Succinct simplicity.

I read somewhere recently, that many modern poets, in an effort to impress, snobishly look down, on simple rhyme, and style.

It ain't the rhyme ; its the content.

Brevity bursts, and burns ;

unlike a meteor shower,

It is a single strike.


And thanks for the recent laughs, both here, and on C's site.

Midnight said...

And the secret to poetry,

is (ahem) out of our hands.

It is directly proportional,

to the wickedness of our Muse.

ivan@creativewriting.ca said...


Snobish of me.:)

Midnight said...

Ha! That's better!

(Fuck. You're TOO funny.)

Midnight said...

Um, Ivan,

I hate to be contradictory,

but would you care to elaborate?

Midnight said...

I sometimes like to check alternate meanings of words, after writing them.

Even before the internet. For amusement.

For example, did you know that an ancient English meaning of the word 'plight', suggested engagement?

Eg.: "She was plighted to him, since her teens."

I think those old English bastards were cognizant, of more than we give them credit for.

Anyway, here's what one definition of 'contradictory' suggested :

'A proposition so related to another that if either of the two is true then the other is false and if either is false the other must be true.'

And no, I didn't miss any commas, 'cus there weren't any.

Talk about enlightenment.

Thank you, Merriam-Webster.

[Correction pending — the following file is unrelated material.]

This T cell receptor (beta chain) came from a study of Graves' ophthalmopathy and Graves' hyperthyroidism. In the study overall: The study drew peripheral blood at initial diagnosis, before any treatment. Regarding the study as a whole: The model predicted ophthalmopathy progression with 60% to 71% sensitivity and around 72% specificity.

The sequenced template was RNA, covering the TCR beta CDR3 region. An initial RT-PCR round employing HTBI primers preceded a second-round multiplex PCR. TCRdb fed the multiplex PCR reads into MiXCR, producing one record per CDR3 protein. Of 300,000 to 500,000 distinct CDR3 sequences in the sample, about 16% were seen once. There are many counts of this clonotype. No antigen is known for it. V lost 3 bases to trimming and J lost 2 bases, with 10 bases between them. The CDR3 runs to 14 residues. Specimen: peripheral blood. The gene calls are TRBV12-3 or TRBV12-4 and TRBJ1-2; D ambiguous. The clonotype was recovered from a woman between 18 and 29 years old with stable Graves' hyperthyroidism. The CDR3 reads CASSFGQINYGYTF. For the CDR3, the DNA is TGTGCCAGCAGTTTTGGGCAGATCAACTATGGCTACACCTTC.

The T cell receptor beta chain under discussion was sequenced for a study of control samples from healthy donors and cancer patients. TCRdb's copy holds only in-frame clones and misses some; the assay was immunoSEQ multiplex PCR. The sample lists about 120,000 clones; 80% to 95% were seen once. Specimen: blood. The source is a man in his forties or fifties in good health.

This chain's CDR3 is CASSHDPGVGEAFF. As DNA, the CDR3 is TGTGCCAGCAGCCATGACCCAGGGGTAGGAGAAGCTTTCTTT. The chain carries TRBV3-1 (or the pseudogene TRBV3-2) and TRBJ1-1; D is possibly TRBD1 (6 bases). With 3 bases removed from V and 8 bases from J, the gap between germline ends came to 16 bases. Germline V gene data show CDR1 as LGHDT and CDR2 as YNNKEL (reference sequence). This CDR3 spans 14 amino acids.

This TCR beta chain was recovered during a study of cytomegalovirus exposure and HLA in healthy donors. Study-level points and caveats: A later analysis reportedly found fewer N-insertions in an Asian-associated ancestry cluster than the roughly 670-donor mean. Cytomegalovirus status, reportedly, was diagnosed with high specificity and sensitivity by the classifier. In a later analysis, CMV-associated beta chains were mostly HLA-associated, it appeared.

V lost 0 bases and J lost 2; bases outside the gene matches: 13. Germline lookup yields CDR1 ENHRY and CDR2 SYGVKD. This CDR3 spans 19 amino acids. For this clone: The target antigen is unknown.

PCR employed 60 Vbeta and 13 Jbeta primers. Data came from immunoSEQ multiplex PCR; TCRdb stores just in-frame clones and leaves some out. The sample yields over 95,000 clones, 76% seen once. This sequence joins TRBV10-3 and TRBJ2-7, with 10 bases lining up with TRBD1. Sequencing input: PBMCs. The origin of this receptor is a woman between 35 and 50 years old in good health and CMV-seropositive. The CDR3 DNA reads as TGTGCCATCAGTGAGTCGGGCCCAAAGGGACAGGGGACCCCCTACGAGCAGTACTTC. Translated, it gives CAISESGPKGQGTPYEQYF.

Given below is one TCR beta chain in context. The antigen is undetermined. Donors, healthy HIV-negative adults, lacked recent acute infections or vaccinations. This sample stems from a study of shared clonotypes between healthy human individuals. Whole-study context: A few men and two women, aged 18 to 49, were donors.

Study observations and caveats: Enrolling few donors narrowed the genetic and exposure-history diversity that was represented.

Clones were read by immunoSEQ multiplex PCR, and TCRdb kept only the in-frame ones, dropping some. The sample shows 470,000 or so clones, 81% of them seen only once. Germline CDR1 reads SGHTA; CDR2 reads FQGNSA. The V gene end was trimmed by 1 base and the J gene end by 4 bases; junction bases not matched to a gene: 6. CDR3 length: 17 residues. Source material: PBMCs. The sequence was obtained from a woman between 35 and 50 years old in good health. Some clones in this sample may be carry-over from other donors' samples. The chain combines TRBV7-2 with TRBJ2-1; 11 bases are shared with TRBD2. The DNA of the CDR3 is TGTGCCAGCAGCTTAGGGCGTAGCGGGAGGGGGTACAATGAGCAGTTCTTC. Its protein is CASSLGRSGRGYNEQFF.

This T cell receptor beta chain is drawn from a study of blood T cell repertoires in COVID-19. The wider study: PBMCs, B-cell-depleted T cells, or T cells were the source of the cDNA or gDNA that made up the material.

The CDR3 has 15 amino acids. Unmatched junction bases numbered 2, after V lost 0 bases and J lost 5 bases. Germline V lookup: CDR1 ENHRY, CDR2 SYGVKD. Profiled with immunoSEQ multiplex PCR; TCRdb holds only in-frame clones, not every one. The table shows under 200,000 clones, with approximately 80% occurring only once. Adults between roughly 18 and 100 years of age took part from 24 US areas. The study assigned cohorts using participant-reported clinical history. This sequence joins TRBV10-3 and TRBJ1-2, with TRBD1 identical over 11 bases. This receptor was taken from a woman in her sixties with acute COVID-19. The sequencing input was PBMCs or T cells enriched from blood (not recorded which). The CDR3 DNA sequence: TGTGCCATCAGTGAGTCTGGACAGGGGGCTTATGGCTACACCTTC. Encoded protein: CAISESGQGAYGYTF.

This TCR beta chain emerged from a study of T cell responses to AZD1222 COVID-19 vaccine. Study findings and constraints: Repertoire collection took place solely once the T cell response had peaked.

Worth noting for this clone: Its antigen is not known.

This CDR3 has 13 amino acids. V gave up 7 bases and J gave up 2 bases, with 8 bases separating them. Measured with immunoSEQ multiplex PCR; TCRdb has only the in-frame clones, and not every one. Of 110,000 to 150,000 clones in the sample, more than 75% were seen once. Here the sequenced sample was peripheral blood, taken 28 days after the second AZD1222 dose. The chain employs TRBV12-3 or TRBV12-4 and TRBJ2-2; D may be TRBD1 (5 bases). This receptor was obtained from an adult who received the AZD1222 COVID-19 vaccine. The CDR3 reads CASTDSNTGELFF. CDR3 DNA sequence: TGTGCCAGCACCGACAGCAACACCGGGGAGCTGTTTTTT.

the walking man said...

Actually Ivan I tried to read this as I read poetry, using the line and verse breaks as pauses and emphasis for the drama (humor, sorrow etc) and I failed to comprehend the entirety. I got bits and snippets of the imagery but the overall wherewithal...eluded me.

Until I eliminated the poetic tapestry and read it as prose, it was then the artistry of the writing and the tale of age,loss and redemption of succor after traveling a widely varied road became simply wonderful to read and behold.

That I don't know what exactly I would do to reorder the technical aspects to be able to quantify this in my mind as the epic poetry it could be, disturbs me.

Midnight said...

Yeah, Ivan.

What he said.

Heh. Far be it for me,
to season an over-basted Master,
but sometimes a little fresh blood,
smolders incessantly.


Midnight said...

Though, Walking Man,

Like the balloons in the picture,

it may have soared, over our heads.

ivan@creativewriting.ca said...


There are times when I should submit my own poetry to a kind of spellcheck...Often it doesn't scan.
I'm a poet. I don't know it. Sometimes I blow it.

ivan@creativewiting.ca said...